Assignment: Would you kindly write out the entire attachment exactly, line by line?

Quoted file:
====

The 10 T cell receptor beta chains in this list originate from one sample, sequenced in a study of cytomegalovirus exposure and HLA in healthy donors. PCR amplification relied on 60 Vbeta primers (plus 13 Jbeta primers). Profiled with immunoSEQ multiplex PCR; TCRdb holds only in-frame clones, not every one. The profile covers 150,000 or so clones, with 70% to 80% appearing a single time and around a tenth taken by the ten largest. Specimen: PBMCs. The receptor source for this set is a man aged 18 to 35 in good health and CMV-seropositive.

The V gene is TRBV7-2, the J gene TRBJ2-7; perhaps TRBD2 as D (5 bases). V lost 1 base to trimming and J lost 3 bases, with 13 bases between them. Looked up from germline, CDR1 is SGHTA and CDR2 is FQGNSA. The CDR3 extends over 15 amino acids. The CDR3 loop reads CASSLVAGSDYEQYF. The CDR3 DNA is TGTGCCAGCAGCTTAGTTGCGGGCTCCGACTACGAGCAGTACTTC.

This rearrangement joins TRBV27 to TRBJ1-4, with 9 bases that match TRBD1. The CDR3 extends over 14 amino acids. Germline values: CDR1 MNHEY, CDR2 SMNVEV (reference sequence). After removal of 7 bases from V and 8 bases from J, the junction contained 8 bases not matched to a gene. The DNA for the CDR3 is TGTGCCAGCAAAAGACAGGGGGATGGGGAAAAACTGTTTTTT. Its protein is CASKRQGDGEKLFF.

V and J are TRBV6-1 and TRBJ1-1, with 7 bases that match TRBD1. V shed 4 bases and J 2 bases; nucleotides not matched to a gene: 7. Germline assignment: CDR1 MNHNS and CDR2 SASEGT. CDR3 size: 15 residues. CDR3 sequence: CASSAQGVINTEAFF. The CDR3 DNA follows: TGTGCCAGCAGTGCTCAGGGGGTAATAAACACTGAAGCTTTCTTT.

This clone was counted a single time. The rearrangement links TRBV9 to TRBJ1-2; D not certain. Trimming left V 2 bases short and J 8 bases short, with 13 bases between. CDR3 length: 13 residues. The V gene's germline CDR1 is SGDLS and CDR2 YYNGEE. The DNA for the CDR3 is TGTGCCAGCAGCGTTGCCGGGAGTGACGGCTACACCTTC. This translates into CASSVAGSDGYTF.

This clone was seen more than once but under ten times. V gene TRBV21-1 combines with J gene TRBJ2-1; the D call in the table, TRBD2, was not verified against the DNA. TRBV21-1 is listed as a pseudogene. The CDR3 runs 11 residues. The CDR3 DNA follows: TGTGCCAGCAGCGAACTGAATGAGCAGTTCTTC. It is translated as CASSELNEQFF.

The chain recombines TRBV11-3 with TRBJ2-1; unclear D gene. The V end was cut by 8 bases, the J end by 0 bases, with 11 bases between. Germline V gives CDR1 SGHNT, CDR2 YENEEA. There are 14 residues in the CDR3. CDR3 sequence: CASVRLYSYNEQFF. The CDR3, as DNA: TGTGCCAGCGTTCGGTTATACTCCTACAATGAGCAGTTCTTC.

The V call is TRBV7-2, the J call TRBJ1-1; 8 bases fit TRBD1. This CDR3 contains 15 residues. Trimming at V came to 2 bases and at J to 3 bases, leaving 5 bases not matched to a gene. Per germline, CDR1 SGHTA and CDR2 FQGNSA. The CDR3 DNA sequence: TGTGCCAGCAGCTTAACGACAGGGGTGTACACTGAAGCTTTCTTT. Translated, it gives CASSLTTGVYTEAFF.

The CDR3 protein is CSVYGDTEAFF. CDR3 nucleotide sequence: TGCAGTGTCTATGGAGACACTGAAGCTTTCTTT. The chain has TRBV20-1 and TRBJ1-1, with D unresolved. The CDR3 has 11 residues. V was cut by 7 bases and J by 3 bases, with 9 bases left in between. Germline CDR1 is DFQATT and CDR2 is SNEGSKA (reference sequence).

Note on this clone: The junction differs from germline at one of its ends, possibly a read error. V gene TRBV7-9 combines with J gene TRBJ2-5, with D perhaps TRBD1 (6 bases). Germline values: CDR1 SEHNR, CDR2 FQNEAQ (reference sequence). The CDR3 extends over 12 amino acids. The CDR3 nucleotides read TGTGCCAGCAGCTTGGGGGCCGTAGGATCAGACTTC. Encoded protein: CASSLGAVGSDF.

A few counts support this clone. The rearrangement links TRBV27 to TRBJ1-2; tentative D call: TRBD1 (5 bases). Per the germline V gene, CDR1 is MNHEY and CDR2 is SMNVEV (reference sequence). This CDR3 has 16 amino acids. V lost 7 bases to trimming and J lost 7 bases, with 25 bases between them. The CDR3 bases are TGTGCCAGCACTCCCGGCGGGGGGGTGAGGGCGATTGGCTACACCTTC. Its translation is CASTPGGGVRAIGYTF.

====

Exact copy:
The 10 T cell receptor beta chains in this list originate from one sample, sequenced in a study of cytomegalovirus exposure and HLA in healthy donors. PCR amplification relied on 60 Vbeta primers (plus 13 Jbeta primers). Profiled with immunoSEQ multiplex PCR; TCRdb holds only in-frame clones, not every one. The profile covers 150,000 or so clones, with 70% to 80% appearing a single time and around a tenth taken by the ten largest. Specimen: PBMCs. The receptor source for this set is a man aged 18 to 35 in good health and CMV-seropositive.

The V gene is TRBV7-2, the J gene TRBJ2-7; perhaps TRBD2 as D (5 bases). V lost 1 base to trimming and J lost 3 bases, with 13 bases between them. Looked up from germline, CDR1 is SGHTA and CDR2 is FQGNSA. The CDR3 extends over 15 amino acids. The CDR3 loop reads CASSLVAGSDYEQYF. The CDR3 DNA is TGTGCCAGCAGCTTAGTTGCGGGCTCCGACTACGAGCAGTACTTC.

This rearrangement joins TRBV27 to TRBJ1-4, with 9 bases that match TRBD1. The CDR3 extends over 14 amino acids. Germline values: CDR1 MNHEY, CDR2 SMNVEV (reference sequence). After removal of 7 bases from V and 8 bases from J, the junction contained 8 bases not matched to a gene. The DNA for the CDR3 is TGTGCCAGCAAAAGACAGGGGGATGGGGAAAAACTGTTTTTT. Its protein is CASKRQGDGEKLFF.

V and J are TRBV6-1 and TRBJ1-1, with 7 bases that match TRBD1. V shed 4 bases and J 2 bases; nucleotides not matched to a gene: 7. Germline assignment: CDR1 MNHNS and CDR2 SASEGT. CDR3 size: 15 residues. CDR3 sequence: CASSAQGVINTEAFF. The CDR3 DNA follows: TGTGCCAGCAGTGCTCAGGGGGTAATAAACACTGAAGCTTTCTTT.

This clone was counted a single time. The rearrangement links TRBV9 to TRBJ1-2; D not certain. Trimming left V 2 bases short and J 8 bases short, with 13 bases between. CDR3 length: 13 residues. The V gene's germline CDR1 is SGDLS and CDR2 YYNGEE. The DNA for the CDR3 is TGTGCCAGCAGCGTTGCCGGGAGTGACGGCTACACCTTC. This translates into CASSVAGSDGYTF.

This clone was seen more than once but under ten times. V gene TRBV21-1 combines with J gene TRBJ2-1; the D call in the table, TRBD2, was not verified against the DNA. TRBV21-1 is listed as a pseudogene. The CDR3 runs 11 residues. The CDR3 DNA follows: TGTGCCAGCAGCGAACTGAATGAGCAGTTCTTC. It is translated as CASSELNEQFF.

The chain recombines TRBV11-3 with TRBJ2-1; unclear D gene. The V end was cut by 8 bases, the J end by 0 bases, with 11 bases between. Germline V gives CDR1 SGHNT, CDR2 YENEEA. There are 14 residues in the CDR3. CDR3 sequence: CASVRLYSYNEQFF. The CDR3, as DNA: TGTGCCAGCGTTCGGTTATACTCCTACAATGAGCAGTTCTTC.

The V call is TRBV7-2, the J call TRBJ1-1; 8 bases fit TRBD1. This CDR3 contains 15 residues. Trimming at V came to 2 bases and at J to 3 bases, leaving 5 bases not matched to a gene. Per germline, CDR1 SGHTA and CDR2 FQGNSA. The CDR3 DNA sequence: TGTGCCAGCAGCTTAACGACAGGGGTGTACACTGAAGCTTTCTTT. Translated, it gives CASSLTTGVYTEAFF.

The CDR3 protein is CSVYGDTEAFF. CDR3 nucleotide sequence: TGCAGTGTCTATGGAGACACTGAAGCTTTCTTT. The chain has TRBV20-1 and TRBJ1-1, with D unresolved. The CDR3 has 11 residues. V was cut by 7 bases and J by 3 bases, with 9 bases left in between. Germline CDR1 is DFQATT and CDR2 is SNEGSKA (reference sequence).

Note on this clone: The junction differs from germline at one of its ends, possibly a read error. V gene TRBV7-9 combines with J gene TRBJ2-5, with D perhaps TRBD1 (6 bases). Germline values: CDR1 SEHNR, CDR2 FQNEAQ (reference sequence). The CDR3 extends over 12 amino acids. The CDR3 nucleotides read TGTGCCAGCAGCTTGGGGGCCGTAGGATCAGACTTC. Encoded protein: CASSLGAVGSDF.

A few counts support this clone. The rearrangement links TRBV27 to TRBJ1-2; tentative D call: TRBD1 (5 bases). Per the germline V gene, CDR1 is MNHEY and CDR2 is SMNVEV (reference sequence). This CDR3 has 16 amino acids. V lost 7 bases to trimming and J lost 7 bases, with 25 bases between them. The CDR3 bases are TGTGCCAGCACTCCCGGCGGGGGGGTGAGGGCGATTGGCTACACCTTC. Its translation is CASTPGGGVRAIGYTF.